It is tempting to write off the Obama administration's recent missteps on Egypt as classic symptoms of NPD: narcissistic policy disorder. This is a disease, common in American presidents, in which they feel that every event is about them, demands their response, always offers a starring role for them.
But the mistakes Thursday were of a more serious variety. The worst of them was CIA Director Leon Panetta's absolutely inexcusable and shockingly atypical decision to announce to the Congress that in his view Egyptian President Hosni Mubarak would likely be out of office by midnight. Obviously, the agency was feeling the heat because it had failed to call the uprisings in Tunisia, Egypt, and elsewhere in the one region of the world to which the most agency assets are (likely) directed. So it made the classic error of overcompensating for the past failure to predict event... by predicting one that didn't actually happen.
This was a lose-lose idea. Had Panetta been right, how would it have looked if the CIA had actually been the first entity to announce Mubarak's departure? Might it have fueled perceptions that the United States was pulling the strings behind the scenes in Cairo, that Suleiman was the CIA's guy? (Not exactly a big stretch to begin with.) Who thought it was appropriate that the U.S. ought to get in front of Egypt's story?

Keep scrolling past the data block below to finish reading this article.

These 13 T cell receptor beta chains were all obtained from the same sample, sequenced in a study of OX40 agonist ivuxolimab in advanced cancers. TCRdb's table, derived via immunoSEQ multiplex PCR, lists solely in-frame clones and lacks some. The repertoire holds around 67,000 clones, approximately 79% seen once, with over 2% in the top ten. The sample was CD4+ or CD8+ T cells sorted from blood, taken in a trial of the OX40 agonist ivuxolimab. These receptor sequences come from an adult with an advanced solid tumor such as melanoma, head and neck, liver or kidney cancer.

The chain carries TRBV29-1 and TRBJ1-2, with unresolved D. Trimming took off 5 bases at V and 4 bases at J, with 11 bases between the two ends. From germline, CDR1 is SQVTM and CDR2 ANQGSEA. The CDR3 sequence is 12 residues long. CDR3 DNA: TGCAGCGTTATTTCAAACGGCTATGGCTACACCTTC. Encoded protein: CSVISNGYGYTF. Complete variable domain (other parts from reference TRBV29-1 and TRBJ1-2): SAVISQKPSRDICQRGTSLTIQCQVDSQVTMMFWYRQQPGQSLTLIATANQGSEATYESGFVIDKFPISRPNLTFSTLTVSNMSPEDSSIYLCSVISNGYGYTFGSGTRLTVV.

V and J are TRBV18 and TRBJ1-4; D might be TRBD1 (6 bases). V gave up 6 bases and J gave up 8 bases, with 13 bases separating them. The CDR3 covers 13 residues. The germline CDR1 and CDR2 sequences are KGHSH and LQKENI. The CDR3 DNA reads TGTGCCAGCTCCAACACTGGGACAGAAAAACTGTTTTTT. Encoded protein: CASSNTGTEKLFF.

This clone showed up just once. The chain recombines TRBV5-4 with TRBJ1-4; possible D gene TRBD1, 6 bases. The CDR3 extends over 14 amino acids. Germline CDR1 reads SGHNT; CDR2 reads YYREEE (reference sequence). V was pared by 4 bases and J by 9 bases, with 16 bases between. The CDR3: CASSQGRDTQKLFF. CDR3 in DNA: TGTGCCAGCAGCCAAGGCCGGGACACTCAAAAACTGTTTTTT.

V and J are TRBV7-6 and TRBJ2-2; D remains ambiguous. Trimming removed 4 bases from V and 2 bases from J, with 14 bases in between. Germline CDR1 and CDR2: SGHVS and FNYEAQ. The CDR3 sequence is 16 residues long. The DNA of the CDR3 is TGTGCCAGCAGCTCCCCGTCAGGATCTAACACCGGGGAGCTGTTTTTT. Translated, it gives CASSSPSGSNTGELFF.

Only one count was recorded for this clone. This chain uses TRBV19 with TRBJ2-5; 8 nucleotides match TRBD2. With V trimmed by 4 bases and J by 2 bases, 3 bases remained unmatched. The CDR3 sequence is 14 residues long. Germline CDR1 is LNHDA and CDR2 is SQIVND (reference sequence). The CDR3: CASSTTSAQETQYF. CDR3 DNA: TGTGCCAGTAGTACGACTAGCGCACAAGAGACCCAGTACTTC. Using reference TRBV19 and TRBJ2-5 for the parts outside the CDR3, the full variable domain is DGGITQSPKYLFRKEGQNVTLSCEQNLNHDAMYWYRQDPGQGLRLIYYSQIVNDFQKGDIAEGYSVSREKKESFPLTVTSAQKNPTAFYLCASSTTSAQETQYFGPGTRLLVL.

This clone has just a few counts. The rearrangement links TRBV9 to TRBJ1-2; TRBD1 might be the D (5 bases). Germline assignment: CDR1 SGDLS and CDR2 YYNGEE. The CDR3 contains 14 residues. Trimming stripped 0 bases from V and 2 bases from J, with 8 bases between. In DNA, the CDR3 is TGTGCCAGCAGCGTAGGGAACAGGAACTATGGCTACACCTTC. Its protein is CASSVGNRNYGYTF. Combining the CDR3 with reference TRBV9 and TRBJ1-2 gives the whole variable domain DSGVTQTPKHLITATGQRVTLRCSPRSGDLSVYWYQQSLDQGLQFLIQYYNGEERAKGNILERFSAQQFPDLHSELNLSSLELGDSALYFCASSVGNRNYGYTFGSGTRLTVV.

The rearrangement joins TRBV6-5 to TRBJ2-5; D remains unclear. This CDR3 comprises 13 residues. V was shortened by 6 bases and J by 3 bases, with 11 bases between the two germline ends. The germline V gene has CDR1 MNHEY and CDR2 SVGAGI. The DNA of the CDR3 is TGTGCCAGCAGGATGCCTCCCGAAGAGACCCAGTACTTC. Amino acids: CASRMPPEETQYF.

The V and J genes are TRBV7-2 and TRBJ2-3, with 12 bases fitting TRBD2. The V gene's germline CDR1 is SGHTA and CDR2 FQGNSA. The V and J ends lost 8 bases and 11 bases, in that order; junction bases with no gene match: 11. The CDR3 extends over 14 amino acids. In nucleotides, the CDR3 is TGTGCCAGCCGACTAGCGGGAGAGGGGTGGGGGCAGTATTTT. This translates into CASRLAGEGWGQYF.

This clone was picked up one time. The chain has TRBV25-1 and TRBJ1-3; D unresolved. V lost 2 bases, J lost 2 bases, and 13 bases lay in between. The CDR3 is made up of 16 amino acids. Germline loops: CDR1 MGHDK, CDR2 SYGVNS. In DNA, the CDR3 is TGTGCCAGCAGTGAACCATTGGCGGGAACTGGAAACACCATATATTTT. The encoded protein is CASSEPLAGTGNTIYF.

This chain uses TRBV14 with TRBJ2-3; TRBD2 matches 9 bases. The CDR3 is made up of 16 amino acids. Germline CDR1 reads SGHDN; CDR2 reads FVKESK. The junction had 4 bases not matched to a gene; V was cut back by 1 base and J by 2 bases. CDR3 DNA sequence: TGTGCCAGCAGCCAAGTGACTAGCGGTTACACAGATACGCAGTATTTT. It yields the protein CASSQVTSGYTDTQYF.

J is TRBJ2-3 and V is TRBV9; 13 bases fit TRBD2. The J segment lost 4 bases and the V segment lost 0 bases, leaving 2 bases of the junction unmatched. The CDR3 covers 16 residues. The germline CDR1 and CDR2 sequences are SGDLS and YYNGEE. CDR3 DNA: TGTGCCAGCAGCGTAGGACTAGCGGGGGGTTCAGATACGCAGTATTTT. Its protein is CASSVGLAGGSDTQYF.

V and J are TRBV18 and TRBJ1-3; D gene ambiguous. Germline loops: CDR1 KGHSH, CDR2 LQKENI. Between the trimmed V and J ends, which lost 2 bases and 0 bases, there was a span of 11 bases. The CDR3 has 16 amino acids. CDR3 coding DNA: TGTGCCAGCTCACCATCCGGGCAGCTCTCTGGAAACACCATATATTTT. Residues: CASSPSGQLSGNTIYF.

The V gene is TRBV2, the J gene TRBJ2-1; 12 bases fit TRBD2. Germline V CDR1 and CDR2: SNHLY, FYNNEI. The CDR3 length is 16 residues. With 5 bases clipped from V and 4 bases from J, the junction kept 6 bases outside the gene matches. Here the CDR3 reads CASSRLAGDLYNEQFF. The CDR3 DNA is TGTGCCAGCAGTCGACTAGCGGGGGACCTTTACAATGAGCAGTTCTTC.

The answer, one has to assume, is someone in the White House. It is hard to imagine that on this issue this administration would let its CIA Director make public remarks to the Congress without vetting them beforehand. Which brings us to the other two major statements made by the White House on Thursday.
The first of these involved President Obama's rather breathless assertion that we were watching history unfold in Egypt and also implying that soon Mubarak would be stepping down. Once again, who was it that suggested to the president that it was in his interest...or America's... for him to be the warm-up act for the Egyptian president's expected big exit.
It was the kind of decision that was a sure sign that the president was spending more time listening to political and press advisors than he was seasoned foreign policy professionals. It is understandable how a flack might suggest it was important to take advantage of the high press interest in the story and to "stay ahead of it" (thus avoiding the kind of criticism associated with the lagging responses to the Iranian and Tunisian uprisings). The problem of course is that revolutions don't play according to scripts and are notorious for generating rumors. And the consequence was that the president looked in the first instance like he was grandstanding and then, after Mubarak's disappointing and infuriating remarks, he just looked foolish.